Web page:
Jason Falls is a leading digital strategist, author, speaker and thinker in the digital and social media marketing industry. He leads digital strategy for CafePress, a publicly-traded internet retailer consistently ranked as one of the top online shopping destinations. He also continues to serve as founder and chief instigator at SocialMediaExplorer.com, an industry-leading blog and digital marketing agency.
Jason will be speaking at the Integrated Print Forum in May, and he recently talked with us about social media, marketing, and what attendees can expect from his session.
What’s the best way for a business with an e-commerce outlet to use social platforms to drive traffic to the site?
Draw your audience in with interesting, engaging posts including stories, photos, and questions that encompass your particular worldview. Then occasionally give them a benefit (a deal) for being connected there.
The real answer, though, will vary by industry, audience, competitive marketplace, and more. What works for CafePress won’t work for some of you. What works for you won’t work for a business similar to yours and so on. You have to test and iterate within your environment to see what works best for your business.
Specifically, I’ve seen e-commerce businesses do quite well with sharing imagery of products that links back to the product page. But that’s boring and very brand-centric. I’ve seen businesses do better by generating content that delivers an audience-centric focus (helpful tips, entertaining articles, initiates discussion on industry topics) to draw in those they’re trying to reach, then ensuring that for every 4-5 posts that engage, they offer one that rewards the audience with an offer, coupon, or free item.
What do you say to small/medium business owners who claim there is no time for social media interaction?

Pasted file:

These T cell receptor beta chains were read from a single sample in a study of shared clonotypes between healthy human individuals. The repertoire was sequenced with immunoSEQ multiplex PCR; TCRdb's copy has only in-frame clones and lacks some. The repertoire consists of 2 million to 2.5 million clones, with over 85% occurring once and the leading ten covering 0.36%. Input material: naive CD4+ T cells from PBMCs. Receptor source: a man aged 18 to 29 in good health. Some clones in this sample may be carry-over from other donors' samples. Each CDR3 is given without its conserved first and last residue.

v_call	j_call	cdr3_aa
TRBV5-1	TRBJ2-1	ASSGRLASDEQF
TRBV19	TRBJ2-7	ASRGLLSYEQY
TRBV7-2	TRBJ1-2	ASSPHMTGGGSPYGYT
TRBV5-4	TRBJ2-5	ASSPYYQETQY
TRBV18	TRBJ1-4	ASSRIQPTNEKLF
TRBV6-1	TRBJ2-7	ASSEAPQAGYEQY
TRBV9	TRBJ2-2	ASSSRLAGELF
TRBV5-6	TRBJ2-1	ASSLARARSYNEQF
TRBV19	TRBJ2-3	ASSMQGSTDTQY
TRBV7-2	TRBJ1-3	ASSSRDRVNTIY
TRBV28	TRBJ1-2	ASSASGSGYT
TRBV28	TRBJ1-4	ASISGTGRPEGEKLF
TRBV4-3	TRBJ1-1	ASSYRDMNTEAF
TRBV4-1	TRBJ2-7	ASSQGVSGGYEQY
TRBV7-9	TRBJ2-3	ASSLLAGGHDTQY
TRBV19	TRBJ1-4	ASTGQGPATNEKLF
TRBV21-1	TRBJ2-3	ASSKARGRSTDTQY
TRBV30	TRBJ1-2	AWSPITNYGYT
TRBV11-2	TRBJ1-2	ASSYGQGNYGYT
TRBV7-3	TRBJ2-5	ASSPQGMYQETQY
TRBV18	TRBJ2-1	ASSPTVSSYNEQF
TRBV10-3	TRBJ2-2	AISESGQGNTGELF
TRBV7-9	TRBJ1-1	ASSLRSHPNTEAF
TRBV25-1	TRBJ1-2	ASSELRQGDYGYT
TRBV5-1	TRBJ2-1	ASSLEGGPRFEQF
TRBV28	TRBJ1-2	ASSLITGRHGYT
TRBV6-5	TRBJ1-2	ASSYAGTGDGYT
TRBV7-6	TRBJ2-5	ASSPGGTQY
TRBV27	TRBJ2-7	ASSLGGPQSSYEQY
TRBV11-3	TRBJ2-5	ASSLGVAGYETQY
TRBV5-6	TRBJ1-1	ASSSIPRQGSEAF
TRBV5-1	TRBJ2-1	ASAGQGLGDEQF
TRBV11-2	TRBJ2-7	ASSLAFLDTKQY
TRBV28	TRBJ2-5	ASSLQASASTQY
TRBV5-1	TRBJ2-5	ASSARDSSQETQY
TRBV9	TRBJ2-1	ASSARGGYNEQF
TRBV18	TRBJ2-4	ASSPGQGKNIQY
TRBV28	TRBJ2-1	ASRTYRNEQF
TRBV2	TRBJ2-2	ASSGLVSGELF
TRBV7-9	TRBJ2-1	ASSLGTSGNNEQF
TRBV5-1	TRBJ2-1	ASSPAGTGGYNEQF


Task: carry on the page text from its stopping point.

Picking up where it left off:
They may not be wrong. But they will eventually lose out to their competition. Social media fuels both search engines and word-of-mouth advertising in interesting and powerful ways. So if you don’t have time for social, you’re eventually going to lose out on the primary mechanisms—search engines and word of mouth—that customers use to decide to buy from you.
Does it make sense for a small-business owner to personally spend time on social media interaction? What about if the company has a dedicated person whose job it is to manage the company’s social interaction?
It depends on the person, the time commitment, and more. If the owner isn’t good with people and can’t communicate well, please stay away from social media. You’ll hurt more than help. The best bet is to have someone to interact on social channels on your company’s behalf who is as close to the bone as possible. Sure, you can use an agency or consultant, but do they know your business as well as your full-time staff? Your co-owner? You? You’ll need to weigh the options and either have someone on your team learn social or someone on a social team learn your business.
It’s no different than having a public relations or advertising account person you may have used in the past. The more familiar they are with who you are, how you operate, what your goals are, and the like, the easier it is for them to do a great job for you.
Are there ways for companies, like printing firms, to directly sell via social?
Sure there are. Let’s say you get most of your business from professional services (lawyers, accountants, ad agencies, etc.). If your Facebook or LinkedIn or even Twitter content is hyper-focused on giving professional services providers useful tips on business, time management, etc., you’ll attract a number of those types to your content. Once they come, if you mix in a coupon code or offer on a new product, a portion of that audience will redeem that.
Considering the graphic nature of the platform, is Instagram a good way for printers to gain social media attention?
It certainly can be. The challenge will be connecting with and providing compelling images to the type of buyer you have. Instagram users don’t want to see pictures of the latest flyer or brochure you printed. They might have some interest in seeing innovative print techniques, special projects, etc., but the challenge for most brands using Instagram is coming up with pictures that don’t scream, “Me! Me! Me!” Give the audience what they want to see. Hopefully, you can find something that has a connection to your brand.
Anything else that you’d like to share about your upcoming presentation at the Integrated Print Forum?
The presentation will be almost completely new. I’m putting a fresh set of eyes on this problem after working with dozens of clients, writing two books, and writing about social marketing successes for quite some time. My goal is to be useful. I’m confident we’ll all come out with some new learning.
Thanks Jason, we’re looking forward to your session at IPF!